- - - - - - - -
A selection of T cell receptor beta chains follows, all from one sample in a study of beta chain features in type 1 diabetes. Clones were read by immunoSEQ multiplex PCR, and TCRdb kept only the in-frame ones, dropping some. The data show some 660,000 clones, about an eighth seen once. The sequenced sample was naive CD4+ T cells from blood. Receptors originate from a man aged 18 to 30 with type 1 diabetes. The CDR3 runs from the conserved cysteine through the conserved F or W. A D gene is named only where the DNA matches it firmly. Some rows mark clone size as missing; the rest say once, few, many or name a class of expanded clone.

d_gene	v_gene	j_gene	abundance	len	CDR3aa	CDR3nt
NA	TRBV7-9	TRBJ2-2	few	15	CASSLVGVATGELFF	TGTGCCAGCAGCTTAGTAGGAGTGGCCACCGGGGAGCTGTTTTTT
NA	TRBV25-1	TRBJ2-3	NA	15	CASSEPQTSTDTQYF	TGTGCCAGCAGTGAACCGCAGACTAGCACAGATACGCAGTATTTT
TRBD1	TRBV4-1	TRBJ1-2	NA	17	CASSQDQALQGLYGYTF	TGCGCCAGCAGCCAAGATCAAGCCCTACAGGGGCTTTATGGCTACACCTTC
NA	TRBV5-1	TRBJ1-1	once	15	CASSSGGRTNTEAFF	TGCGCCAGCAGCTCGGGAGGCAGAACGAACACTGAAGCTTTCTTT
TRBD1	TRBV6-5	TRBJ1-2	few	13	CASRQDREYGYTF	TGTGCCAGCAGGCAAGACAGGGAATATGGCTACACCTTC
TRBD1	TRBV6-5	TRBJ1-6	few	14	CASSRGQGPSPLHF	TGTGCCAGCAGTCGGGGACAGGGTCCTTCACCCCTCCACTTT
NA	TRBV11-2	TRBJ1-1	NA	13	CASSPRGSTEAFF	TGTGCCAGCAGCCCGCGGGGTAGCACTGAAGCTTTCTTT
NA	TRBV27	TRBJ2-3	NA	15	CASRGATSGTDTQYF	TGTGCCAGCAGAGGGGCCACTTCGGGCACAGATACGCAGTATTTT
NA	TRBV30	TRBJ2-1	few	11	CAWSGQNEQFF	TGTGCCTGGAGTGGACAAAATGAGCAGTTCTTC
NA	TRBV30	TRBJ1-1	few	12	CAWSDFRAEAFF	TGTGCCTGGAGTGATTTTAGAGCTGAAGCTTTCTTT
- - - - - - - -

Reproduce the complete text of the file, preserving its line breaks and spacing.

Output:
A selection of T cell receptor beta chains follows, all from one sample in a study of beta chain features in type 1 diabetes. Clones were read by immunoSEQ multiplex PCR, and TCRdb kept only the in-frame ones, dropping some. The data show some 660,000 clones, about an eighth seen once. The sequenced sample was naive CD4+ T cells from blood. Receptors originate from a man aged 18 to 30 with type 1 diabetes. The CDR3 runs from the conserved cysteine through the conserved F or W. A D gene is named only where the DNA matches it firmly. Some rows mark clone size as missing; the rest say once, few, many or name a class of expanded clone.

d_gene	v_gene	j_gene	abundance	len	CDR3aa	CDR3nt
NA	TRBV7-9	TRBJ2-2	few	15	CASSLVGVATGELFF	TGTGCCAGCAGCTTAGTAGGAGTGGCCACCGGGGAGCTGTTTTTT
NA	TRBV25-1	TRBJ2-3	NA	15	CASSEPQTSTDTQYF	TGTGCCAGCAGTGAACCGCAGACTAGCACAGATACGCAGTATTTT
TRBD1	TRBV4-1	TRBJ1-2	NA	17	CASSQDQALQGLYGYTF	TGCGCCAGCAGCCAAGATCAAGCCCTACAGGGGCTTTATGGCTACACCTTC
NA	TRBV5-1	TRBJ1-1	once	15	CASSSGGRTNTEAFF	TGCGCCAGCAGCTCGGGAGGCAGAACGAACACTGAAGCTTTCTTT
TRBD1	TRBV6-5	TRBJ1-2	few	13	CASRQDREYGYTF	TGTGCCAGCAGGCAAGACAGGGAATATGGCTACACCTTC
TRBD1	TRBV6-5	TRBJ1-6	few	14	CASSRGQGPSPLHF	TGTGCCAGCAGTCGGGGACAGGGTCCTTCACCCCTCCACTTT
NA	TRBV11-2	TRBJ1-1	NA	13	CASSPRGSTEAFF	TGTGCCAGCAGCCCGCGGGGTAGCACTGAAGCTTTCTTT
NA	TRBV27	TRBJ2-3	NA	15	CASRGATSGTDTQYF	TGTGCCAGCAGAGGGGCCACTTCGGGCACAGATACGCAGTATTTT
NA	TRBV30	TRBJ2-1	few	11	CAWSGQNEQFF	TGTGCCTGGAGTGGACAAAATGAGCAGTTCTTC
NA	TRBV30	TRBJ1-1	few	12	CAWSDFRAEAFF	TGTGCCTGGAGTGATTTTAGAGCTGAAGCTTTCTTT